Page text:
ALGIERS (Reuters) - Algerian Prime Minister Abdelmalek Sellal will resign on Thursday to run the reelection campaign of the country’s ageing President Abdelaziz Bouteflika, a source close to the presidency said on Wednesday.
Bouteflika, 77, registered his candidacy for the April 17 vote last week and spoke in public for one of the few time he has since suffering a stroke last year that raised opposition questions about his ability to govern.
Sellal will be replaced as premier by Energy Minister Youcef Yousfi, the source told Reuters.
Backed by the National Liberation Front (FLN) party and the army, Bouteflika is almost assured five more years in power. But his rare appearances have generated doubts about his health and about what happens if he is too sick to rule.
Sellal himself was the first to announce Bouteflika would run again. He did little to ease questions about the president’s health when he said he would not need to campaign himself because there were plenty who could do that for him.
Since independence from France in 1962, observers say Algeria has been run from behind the scenes by a group of powerful FLN veterans, business leaders and army generals who have tussled for influence in backroom negotiations.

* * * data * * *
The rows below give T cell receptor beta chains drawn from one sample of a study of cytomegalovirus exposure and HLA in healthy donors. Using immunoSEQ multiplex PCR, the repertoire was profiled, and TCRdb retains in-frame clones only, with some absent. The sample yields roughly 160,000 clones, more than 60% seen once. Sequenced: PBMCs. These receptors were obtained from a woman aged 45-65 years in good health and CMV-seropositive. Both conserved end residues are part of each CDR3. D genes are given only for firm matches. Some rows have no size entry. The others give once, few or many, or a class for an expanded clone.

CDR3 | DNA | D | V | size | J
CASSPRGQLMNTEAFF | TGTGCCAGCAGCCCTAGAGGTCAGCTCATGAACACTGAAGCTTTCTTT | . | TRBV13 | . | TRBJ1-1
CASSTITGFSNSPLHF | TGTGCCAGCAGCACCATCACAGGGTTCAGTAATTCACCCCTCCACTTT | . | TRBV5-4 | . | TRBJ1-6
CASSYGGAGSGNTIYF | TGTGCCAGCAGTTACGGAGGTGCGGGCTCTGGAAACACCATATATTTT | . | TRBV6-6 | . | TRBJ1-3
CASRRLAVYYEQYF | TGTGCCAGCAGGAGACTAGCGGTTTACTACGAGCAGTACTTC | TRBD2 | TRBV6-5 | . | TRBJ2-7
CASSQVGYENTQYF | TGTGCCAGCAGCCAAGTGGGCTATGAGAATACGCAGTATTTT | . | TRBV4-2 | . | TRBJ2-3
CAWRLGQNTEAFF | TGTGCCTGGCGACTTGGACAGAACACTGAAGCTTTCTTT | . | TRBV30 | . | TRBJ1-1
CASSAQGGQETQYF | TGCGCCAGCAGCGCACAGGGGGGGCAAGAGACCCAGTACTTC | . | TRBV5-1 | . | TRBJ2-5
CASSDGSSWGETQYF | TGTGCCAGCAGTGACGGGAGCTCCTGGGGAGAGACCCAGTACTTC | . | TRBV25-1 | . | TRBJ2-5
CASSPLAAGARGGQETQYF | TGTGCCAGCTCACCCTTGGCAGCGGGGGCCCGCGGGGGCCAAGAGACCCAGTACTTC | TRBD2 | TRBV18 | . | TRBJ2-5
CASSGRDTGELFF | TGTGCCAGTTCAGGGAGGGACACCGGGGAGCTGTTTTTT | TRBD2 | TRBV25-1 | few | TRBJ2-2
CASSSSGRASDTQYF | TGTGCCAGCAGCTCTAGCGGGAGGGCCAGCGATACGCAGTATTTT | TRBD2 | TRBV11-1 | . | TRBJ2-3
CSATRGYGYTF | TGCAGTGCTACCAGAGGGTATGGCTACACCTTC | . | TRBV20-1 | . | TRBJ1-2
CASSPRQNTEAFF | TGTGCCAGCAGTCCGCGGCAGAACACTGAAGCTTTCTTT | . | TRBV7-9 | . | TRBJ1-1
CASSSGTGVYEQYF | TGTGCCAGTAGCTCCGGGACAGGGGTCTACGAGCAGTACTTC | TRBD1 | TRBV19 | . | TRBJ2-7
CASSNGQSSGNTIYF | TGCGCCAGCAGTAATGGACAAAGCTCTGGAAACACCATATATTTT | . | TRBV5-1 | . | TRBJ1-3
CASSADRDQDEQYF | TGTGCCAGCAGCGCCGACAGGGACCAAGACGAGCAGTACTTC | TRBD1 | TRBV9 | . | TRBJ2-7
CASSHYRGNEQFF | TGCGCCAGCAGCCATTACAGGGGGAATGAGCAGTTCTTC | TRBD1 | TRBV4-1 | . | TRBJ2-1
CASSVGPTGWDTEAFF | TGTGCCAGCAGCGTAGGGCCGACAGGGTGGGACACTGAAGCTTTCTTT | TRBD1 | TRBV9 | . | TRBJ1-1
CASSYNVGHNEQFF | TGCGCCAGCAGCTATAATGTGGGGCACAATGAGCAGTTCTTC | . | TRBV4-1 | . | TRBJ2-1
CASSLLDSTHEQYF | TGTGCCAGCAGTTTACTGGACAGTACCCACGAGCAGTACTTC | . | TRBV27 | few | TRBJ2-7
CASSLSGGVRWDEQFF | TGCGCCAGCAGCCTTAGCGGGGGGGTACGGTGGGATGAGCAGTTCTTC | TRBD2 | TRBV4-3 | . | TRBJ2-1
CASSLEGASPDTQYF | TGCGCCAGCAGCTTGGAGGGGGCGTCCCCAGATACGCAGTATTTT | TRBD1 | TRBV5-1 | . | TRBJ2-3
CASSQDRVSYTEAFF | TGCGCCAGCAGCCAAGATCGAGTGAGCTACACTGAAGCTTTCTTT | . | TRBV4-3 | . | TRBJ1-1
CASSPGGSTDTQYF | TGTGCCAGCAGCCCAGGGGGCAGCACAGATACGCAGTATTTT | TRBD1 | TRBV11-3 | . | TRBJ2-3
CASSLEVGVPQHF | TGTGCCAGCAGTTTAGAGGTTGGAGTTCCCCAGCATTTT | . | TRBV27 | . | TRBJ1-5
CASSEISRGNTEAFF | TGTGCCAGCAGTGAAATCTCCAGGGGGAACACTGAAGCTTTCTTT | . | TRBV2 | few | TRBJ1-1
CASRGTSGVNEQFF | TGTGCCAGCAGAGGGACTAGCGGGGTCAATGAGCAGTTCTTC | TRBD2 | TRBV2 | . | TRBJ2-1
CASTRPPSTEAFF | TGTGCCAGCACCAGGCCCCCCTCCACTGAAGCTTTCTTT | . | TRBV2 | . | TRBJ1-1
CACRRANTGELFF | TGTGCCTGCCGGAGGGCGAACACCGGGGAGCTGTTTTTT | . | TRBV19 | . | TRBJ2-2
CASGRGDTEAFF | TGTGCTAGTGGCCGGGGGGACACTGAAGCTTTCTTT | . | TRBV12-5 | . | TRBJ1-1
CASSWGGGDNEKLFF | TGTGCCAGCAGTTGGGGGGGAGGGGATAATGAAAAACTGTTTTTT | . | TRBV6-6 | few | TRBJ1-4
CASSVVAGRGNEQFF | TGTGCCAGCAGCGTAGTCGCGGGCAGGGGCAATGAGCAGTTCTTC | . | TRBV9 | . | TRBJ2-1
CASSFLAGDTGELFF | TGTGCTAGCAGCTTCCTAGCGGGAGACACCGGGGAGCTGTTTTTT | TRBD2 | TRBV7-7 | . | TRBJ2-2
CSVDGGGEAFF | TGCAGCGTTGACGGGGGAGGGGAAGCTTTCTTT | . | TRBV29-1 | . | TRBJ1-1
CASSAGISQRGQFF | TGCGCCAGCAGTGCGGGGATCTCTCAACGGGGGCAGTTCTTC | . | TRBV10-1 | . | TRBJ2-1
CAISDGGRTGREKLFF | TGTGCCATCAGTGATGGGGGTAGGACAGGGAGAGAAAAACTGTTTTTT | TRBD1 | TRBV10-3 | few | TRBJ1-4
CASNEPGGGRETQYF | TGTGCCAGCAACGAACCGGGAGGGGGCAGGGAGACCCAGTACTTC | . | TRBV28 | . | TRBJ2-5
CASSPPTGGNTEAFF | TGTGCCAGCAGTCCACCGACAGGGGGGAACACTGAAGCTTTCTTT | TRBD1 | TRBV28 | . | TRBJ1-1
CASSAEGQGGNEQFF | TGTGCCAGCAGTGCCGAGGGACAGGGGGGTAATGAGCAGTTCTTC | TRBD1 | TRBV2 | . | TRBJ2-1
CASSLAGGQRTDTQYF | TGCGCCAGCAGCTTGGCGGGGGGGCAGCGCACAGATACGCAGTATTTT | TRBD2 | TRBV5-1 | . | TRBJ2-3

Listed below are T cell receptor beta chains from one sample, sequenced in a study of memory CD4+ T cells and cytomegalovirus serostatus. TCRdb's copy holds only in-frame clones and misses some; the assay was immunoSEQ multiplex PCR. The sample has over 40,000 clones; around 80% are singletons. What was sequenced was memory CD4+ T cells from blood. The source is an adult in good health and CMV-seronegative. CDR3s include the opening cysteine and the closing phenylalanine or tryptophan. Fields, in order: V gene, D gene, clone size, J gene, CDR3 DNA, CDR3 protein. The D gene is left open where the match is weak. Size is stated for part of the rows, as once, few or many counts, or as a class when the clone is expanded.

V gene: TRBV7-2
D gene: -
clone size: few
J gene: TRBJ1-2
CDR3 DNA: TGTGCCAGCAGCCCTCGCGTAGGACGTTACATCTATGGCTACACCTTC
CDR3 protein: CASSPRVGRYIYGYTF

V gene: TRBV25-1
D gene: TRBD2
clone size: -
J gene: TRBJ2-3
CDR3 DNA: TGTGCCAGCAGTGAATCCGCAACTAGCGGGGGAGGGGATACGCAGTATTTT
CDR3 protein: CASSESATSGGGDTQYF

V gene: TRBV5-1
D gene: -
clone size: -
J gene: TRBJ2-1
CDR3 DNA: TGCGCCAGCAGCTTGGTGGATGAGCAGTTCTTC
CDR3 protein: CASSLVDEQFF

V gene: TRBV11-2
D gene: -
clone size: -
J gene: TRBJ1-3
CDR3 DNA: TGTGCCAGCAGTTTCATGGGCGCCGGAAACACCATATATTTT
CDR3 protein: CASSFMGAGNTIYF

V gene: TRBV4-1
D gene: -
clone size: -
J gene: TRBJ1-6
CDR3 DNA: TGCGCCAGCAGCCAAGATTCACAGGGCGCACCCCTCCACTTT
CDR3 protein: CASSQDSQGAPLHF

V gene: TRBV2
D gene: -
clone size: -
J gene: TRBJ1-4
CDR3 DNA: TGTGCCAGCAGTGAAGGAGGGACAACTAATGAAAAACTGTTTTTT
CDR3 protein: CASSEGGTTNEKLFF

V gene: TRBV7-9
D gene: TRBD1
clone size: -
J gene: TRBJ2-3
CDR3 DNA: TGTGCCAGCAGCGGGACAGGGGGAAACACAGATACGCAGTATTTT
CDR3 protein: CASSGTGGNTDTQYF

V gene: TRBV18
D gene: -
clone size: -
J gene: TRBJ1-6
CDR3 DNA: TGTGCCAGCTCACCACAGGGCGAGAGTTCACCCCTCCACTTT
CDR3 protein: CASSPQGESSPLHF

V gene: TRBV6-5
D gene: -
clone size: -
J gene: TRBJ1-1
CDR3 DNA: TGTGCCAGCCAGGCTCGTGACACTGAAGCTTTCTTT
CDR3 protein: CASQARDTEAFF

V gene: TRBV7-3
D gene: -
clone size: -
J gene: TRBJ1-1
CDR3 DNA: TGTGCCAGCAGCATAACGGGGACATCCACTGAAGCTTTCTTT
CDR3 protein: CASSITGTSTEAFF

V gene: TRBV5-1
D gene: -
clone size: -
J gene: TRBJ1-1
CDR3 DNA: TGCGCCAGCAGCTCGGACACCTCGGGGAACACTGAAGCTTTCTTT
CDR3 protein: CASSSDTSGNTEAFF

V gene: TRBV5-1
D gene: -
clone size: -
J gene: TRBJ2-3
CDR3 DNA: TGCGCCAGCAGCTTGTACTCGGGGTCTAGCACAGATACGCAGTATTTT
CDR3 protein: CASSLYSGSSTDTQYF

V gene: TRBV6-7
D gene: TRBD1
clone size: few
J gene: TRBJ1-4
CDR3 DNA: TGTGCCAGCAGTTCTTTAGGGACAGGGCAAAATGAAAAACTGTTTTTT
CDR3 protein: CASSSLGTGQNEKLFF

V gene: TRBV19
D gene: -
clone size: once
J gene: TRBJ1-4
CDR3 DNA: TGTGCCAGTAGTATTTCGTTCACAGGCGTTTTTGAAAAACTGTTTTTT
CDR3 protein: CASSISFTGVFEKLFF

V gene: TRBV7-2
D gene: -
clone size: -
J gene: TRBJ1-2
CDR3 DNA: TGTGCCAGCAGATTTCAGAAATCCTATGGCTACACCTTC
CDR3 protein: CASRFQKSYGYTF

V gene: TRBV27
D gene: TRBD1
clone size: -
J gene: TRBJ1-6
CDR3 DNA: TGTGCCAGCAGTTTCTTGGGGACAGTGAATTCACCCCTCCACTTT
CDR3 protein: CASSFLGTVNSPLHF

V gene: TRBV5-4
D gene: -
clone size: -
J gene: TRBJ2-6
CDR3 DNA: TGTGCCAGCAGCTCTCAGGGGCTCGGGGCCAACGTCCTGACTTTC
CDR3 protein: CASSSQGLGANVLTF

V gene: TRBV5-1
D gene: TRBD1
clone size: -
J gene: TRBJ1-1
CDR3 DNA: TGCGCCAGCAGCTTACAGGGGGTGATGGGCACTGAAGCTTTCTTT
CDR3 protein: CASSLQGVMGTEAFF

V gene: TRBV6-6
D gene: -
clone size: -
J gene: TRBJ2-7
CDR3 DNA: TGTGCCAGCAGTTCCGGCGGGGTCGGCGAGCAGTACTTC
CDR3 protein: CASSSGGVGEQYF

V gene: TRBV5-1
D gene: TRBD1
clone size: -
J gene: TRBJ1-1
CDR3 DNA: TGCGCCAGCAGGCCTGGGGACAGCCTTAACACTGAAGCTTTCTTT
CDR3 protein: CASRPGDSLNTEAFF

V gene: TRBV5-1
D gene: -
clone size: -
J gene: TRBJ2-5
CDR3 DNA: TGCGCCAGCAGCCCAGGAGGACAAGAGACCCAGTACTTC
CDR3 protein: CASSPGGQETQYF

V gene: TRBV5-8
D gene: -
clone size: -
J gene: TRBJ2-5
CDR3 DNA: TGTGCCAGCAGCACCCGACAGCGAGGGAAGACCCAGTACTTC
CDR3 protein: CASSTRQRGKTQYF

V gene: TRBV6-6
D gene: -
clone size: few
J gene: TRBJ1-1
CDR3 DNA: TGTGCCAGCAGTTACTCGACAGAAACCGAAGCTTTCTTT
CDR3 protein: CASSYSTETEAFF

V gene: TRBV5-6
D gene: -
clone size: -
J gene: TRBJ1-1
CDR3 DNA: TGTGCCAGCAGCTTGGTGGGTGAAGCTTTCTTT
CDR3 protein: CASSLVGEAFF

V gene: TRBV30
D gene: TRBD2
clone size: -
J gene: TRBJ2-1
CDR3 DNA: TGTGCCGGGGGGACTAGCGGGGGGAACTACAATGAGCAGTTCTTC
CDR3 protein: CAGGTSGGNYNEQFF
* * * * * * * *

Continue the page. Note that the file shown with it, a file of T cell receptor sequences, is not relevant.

Any political handover in the key North African energy producer would come at a fragile time in a region still overcoming the turmoil following the 2011 “Arab Spring” revolts that toppled long-standing rulers in Egypt, Tunisia and Libya.
Algerian police earlier on Wednesday prevented opposition leaders from marching to demand a boycott of next month’s election in protest against what they see as Bouteflika’s unfair advantage in the race.
Opposition members, including figures from the secularist party Rally for Culture and Democracy (RCD) and the Islamist Movement for Peace and Society (MSP), believe Bouteflika’s decision ends fair competition in the election.
Police stopped about 60 protesters from the RCD and MSP who were showing red signs with the word ‘Boycott’ and told them their demonstration was illegal.
“Why are they so afraid? It is a peaceful march, all we want is to convey a message that Bouteflika is too old, too ill to rule Algeria,” said Abdelkader Ait Ali, one of those who tried to take part.
Official campaigning will start on March 23 and international observers, including from the European Union, are invited to monitor the April 17 election.
A week ago, the police prevented a movement called Barakat, a small group of protesters including journalists, from marching in the capital Algiers to call for a boycott.
Reporting by Lamine Chikhi; writing by Patrick Markey; Editing by Tom Heneghan